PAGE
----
Pig farming was hard work so the Heaps changed to Poultry farming after a while. Poultry farming was to become another type of farming at Tullamarine with the Duggans on or near Judd's old Chandos Park. A brick building, just past the motel on the Wright St corner, was a chicken processing factory.Alec Rasmussen, Tullamarine's much-loved teacher and longtime progress association secretary,suggested that the T.P.A. acquire Noah Holland's old 6 acre property, which had not been occupied since the drover's death. This was done and young Harry Heaps was one of the willing workers who planted pine trees around the perimeter.
RESERVE AT BROADMEADOWS.
At a meeting of the Broadmeadows Council on Thursday representatives of the Tullamarine Progress Association waited on the council to deliver to the council the deeds of six acres of land near the Tullamarine boundary of the shire, which have been acquired for recreation purposes. The deeds were handed to the president of the council(Councillor Laffan) by Mr. A. H. Rasmussen, secretary of the association, who said that it was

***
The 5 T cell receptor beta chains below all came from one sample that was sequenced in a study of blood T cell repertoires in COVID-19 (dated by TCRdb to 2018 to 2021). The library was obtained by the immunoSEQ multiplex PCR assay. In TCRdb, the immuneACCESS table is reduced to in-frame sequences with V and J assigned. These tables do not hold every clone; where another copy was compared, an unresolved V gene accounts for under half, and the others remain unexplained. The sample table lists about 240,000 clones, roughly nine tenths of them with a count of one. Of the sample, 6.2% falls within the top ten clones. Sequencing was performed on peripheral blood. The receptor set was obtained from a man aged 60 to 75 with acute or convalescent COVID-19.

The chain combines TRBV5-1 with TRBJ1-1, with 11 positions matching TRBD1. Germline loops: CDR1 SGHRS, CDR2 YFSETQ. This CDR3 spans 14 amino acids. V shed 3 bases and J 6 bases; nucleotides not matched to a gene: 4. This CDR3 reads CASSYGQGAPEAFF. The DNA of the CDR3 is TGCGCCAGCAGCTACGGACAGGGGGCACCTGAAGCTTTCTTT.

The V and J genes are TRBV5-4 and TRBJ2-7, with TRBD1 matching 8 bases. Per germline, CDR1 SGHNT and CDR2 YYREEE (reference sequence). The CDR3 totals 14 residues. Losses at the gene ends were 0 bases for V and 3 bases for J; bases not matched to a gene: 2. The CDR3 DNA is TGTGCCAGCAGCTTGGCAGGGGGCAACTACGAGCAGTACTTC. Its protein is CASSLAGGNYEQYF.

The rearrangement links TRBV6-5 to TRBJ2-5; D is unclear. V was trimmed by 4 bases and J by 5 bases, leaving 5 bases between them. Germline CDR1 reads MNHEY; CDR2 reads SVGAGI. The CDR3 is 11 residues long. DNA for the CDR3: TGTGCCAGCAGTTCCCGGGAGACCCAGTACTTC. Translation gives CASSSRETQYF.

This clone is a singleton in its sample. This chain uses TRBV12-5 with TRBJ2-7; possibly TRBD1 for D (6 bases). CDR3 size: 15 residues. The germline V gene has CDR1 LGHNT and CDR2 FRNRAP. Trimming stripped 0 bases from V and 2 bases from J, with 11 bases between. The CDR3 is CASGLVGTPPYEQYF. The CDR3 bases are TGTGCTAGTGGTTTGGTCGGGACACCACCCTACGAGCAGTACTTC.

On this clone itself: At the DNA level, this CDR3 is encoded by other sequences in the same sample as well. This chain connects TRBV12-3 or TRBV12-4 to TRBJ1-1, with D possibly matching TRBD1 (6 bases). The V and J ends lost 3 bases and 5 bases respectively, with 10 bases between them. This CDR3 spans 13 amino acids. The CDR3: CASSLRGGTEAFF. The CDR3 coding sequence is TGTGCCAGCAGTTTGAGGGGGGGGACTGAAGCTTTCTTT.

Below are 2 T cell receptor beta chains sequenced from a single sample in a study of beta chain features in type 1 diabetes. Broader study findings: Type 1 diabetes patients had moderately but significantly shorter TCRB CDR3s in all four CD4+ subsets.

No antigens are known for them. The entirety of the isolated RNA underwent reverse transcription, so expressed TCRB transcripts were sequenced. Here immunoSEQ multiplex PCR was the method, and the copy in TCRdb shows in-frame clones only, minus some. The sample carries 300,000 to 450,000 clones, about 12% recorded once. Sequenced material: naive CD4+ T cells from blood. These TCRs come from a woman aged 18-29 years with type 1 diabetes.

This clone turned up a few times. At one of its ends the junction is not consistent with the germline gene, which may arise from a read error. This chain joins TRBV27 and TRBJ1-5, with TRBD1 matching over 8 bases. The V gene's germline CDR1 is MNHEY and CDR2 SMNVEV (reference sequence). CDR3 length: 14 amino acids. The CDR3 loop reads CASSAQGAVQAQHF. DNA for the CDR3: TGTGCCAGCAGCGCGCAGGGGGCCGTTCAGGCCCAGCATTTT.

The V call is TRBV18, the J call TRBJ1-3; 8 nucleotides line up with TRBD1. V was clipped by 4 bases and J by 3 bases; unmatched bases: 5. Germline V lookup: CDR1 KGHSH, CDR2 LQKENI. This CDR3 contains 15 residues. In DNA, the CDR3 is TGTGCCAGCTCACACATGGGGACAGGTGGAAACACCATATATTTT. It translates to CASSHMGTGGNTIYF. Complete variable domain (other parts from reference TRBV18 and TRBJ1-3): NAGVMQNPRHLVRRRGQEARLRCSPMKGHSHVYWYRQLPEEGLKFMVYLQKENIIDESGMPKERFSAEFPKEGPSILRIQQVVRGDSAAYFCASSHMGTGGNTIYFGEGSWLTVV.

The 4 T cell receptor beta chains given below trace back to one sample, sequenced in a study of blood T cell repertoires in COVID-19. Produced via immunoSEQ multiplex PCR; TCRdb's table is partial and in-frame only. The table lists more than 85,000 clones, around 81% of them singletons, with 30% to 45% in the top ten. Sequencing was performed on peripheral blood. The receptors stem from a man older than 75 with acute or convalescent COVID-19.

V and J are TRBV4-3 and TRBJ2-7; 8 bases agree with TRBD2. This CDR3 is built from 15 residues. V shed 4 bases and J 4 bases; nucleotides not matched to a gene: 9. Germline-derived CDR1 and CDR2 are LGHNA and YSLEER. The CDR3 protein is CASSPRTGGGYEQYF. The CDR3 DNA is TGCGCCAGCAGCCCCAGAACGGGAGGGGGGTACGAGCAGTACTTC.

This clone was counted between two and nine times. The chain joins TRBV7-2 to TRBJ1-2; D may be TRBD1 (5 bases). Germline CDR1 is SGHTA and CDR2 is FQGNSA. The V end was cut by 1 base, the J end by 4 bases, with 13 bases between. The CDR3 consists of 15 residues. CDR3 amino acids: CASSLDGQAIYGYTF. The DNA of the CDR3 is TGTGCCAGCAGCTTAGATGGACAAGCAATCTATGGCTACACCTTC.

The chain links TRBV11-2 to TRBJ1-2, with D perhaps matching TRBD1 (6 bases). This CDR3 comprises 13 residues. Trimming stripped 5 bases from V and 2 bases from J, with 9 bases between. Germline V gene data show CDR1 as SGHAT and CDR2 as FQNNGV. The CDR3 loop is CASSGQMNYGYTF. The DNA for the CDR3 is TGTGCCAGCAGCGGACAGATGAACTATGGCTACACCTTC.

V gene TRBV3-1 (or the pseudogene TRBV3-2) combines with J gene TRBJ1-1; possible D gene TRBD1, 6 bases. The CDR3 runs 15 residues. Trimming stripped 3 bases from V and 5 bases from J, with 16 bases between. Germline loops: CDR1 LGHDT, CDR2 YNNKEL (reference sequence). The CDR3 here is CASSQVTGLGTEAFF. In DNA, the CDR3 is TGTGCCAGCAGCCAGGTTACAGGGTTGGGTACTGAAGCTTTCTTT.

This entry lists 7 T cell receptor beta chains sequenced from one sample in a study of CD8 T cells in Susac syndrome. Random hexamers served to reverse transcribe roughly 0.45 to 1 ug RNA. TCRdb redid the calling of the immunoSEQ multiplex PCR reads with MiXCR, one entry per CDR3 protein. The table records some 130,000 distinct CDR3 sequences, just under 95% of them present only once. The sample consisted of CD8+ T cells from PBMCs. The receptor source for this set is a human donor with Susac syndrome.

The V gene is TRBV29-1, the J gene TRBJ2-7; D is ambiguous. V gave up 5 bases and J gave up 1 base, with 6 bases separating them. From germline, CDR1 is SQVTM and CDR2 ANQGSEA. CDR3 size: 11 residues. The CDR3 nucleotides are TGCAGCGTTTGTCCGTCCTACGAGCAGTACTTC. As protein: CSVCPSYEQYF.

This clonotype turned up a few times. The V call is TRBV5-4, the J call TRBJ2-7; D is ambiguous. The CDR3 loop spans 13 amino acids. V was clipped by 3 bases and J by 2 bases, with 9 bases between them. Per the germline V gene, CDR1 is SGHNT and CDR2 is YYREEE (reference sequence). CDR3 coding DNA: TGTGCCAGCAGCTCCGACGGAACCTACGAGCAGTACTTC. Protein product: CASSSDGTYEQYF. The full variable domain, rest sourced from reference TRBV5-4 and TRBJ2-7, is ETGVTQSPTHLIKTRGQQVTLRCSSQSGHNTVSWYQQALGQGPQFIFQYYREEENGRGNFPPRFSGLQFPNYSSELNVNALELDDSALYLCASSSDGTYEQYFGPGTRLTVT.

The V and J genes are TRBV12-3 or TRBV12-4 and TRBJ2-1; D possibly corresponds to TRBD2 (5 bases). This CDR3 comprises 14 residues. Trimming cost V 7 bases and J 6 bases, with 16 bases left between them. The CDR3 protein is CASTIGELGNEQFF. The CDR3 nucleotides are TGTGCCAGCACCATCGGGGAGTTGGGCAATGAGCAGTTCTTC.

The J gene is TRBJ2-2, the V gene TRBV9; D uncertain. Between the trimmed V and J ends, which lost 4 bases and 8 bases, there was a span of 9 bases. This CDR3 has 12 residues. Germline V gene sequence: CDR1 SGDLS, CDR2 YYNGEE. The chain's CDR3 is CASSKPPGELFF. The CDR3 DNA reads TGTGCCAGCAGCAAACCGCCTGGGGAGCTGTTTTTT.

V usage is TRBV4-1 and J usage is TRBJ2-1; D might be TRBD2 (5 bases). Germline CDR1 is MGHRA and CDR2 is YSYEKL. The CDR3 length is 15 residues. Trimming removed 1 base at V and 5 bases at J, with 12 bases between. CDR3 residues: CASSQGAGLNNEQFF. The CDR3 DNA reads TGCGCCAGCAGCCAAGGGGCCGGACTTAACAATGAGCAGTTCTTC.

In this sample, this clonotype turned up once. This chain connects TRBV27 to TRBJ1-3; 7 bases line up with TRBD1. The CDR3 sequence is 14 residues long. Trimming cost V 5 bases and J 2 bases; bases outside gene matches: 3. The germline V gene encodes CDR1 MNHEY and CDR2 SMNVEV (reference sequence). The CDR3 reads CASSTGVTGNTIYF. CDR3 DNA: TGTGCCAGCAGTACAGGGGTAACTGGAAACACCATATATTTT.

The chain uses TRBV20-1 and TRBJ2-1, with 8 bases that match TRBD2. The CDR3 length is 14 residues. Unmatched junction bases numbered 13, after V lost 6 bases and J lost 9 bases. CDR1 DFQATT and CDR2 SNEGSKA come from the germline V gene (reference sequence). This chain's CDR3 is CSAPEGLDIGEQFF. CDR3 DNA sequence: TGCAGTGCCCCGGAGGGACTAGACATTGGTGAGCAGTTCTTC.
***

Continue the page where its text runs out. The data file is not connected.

intended that the land should always remain in the possession of the people of Broadmeadows.
Honour Board Unveiled. Organised by the Tullamarine Progress Association, a "Back to Tullamarine" and reunion of old scholars and teachers of the three schools which have existed in the district was held at Tullamarine on
Saturday afternoon. Two of these schools-Seafield and the old Tullamarine school-were closed 51 years ago. Three hundred people were present, some coming from other States. The oldest of those returning for the celebrations were Messrs.C. W. Howse, aged 84 years, and C. Evans,aged 82 years. Of the sons and daughters of the first 21 pioneers who arrived at Tullamarine between 1842 and 1850, only four of whom are known to be alive, two were present. These were Miss Elizabeth Grant and Mr. W. McNab. The oldestnative of the district present was Mr.Frank Wright, who still lives in the district. The oldest teacher present was Mr.A. H.Rasmussen, who was in charge of the Tullamarine school for nearly 20 years.(P.6, Argus, 1-4-1935.)